I don’t consider these properties to be anything but junk, and therefore, they represent “dummy inventory.”

When I see properties that have been on the market for 138 days with no price reduction, I know something is wrong.

True; our market is not as hot as it once was, but any 1-bedroom condo around $300,000 that is priced right (even those in CityPlace!) will sell in a week, a month, or maybe two.  Properties don’t take 138 days to sell.

So I consider over-priced properties that have been on the market for 138 days to represent “dummy inventory.”

I’ve always maintained that not all Realtors are created equal, and I’ve taken more than my fair share of flak for this.

But I think that one of the greatest value-added characteristics that I bring to the table as a professional is that I distinguish between bad properties and good ones; I don’t just lump them all together.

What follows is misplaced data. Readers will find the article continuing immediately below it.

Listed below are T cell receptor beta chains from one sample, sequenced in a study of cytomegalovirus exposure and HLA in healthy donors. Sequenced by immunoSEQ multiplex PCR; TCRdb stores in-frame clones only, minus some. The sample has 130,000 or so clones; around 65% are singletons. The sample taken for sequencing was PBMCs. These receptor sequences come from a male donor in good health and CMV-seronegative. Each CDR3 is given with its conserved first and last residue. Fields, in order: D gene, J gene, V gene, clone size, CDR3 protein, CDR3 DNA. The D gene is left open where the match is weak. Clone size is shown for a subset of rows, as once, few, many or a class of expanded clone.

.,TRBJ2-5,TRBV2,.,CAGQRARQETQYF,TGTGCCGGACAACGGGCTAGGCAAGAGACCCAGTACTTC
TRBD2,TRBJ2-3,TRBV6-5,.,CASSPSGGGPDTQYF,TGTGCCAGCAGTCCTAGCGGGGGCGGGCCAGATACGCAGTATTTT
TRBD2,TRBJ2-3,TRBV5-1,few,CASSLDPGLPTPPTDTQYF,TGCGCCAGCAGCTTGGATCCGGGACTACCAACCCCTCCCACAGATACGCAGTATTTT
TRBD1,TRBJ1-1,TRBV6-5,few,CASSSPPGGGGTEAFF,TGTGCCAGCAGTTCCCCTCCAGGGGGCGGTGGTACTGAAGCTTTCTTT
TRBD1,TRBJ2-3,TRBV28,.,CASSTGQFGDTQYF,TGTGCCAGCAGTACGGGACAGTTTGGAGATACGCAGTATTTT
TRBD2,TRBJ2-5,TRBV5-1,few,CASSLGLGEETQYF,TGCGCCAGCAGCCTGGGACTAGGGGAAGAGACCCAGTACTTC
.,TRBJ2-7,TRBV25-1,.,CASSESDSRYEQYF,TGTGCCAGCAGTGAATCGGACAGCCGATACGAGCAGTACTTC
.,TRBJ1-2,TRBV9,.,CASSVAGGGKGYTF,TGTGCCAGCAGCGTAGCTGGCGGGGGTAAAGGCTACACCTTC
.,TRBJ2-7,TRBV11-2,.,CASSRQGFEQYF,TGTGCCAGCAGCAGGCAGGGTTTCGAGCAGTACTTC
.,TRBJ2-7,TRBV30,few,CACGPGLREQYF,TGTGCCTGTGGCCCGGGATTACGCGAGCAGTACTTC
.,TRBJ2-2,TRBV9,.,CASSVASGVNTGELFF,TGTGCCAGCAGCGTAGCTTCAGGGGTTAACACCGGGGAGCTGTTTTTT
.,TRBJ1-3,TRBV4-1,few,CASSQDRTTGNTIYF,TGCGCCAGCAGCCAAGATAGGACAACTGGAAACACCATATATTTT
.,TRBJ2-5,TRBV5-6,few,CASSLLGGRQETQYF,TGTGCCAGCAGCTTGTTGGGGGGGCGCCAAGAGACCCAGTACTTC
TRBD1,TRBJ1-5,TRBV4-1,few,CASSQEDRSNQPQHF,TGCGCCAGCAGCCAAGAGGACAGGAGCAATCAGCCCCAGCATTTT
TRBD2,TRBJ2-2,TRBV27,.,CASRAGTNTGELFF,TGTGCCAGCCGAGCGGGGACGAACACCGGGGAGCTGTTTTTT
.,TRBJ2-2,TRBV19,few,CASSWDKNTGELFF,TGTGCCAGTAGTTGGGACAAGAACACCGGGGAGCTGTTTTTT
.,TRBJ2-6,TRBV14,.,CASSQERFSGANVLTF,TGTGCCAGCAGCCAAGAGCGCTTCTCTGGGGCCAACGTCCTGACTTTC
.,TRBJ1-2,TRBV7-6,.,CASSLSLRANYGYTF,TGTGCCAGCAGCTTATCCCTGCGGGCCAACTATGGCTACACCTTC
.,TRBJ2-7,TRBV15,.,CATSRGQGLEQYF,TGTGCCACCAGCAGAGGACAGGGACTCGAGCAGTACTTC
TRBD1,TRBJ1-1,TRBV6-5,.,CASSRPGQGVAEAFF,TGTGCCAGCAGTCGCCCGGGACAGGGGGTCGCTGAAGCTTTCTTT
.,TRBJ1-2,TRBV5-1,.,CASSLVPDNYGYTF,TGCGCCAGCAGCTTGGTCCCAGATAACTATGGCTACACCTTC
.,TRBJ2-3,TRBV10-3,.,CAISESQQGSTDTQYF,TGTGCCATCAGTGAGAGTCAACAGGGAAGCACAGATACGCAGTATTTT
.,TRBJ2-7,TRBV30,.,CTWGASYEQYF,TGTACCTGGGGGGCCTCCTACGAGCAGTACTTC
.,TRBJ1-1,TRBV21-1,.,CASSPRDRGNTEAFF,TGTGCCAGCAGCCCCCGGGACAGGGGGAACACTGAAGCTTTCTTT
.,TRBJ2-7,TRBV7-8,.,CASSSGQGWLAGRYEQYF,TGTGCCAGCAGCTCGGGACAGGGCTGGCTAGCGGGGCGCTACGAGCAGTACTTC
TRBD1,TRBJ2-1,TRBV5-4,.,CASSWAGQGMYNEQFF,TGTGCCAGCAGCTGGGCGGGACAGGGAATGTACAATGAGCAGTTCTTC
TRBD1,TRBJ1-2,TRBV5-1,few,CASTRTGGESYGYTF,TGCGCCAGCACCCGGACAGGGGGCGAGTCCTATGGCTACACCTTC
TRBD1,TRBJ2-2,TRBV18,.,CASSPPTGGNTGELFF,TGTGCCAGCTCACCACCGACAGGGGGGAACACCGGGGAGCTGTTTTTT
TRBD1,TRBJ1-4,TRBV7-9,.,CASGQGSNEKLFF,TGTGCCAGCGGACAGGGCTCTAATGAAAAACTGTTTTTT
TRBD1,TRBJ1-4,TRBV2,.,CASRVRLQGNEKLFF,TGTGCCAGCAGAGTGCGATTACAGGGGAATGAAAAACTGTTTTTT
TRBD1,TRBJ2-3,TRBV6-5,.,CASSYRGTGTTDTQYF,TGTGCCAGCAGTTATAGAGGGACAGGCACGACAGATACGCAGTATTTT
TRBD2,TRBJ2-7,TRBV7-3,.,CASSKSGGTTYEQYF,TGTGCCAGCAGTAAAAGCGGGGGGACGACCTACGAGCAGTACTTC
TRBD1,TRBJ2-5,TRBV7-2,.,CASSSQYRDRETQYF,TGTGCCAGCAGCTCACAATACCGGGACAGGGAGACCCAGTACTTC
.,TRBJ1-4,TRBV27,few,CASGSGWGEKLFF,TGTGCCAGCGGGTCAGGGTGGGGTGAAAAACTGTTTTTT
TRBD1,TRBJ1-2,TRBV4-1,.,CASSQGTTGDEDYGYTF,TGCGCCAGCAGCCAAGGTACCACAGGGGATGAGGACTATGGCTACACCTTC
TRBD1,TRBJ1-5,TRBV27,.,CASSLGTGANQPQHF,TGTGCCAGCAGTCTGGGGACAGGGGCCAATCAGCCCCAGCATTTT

I know every condo in the downtown core, and I know them well.

No matter how you look at the property – from the investment standpoint, future appreciation, surroundings, amenities, location, infrastructure, construction, features/finishes, etc., I can give you the full rundown.

And when I look at 87 properties priced between $300,000 – $330,000, I surely will not hold back my opinions on which properties you don’t ever want to consider!

These properties make up the dummy inventory that I feel skews all the market data.

Sure, there are buyers for these properties, but not nearly as many.

There are ZERO buyers for a $270,000 condo priced at $330,000 that’s been sitting on the market for 138 days.  That’s the truest form of dummy inventory – the product that will NEVER move.

But people do buy properties at 38 Dan Leckie Way, why, I don’t know.

They sell, but not nearly as quickly and not nearly as the “good” properties.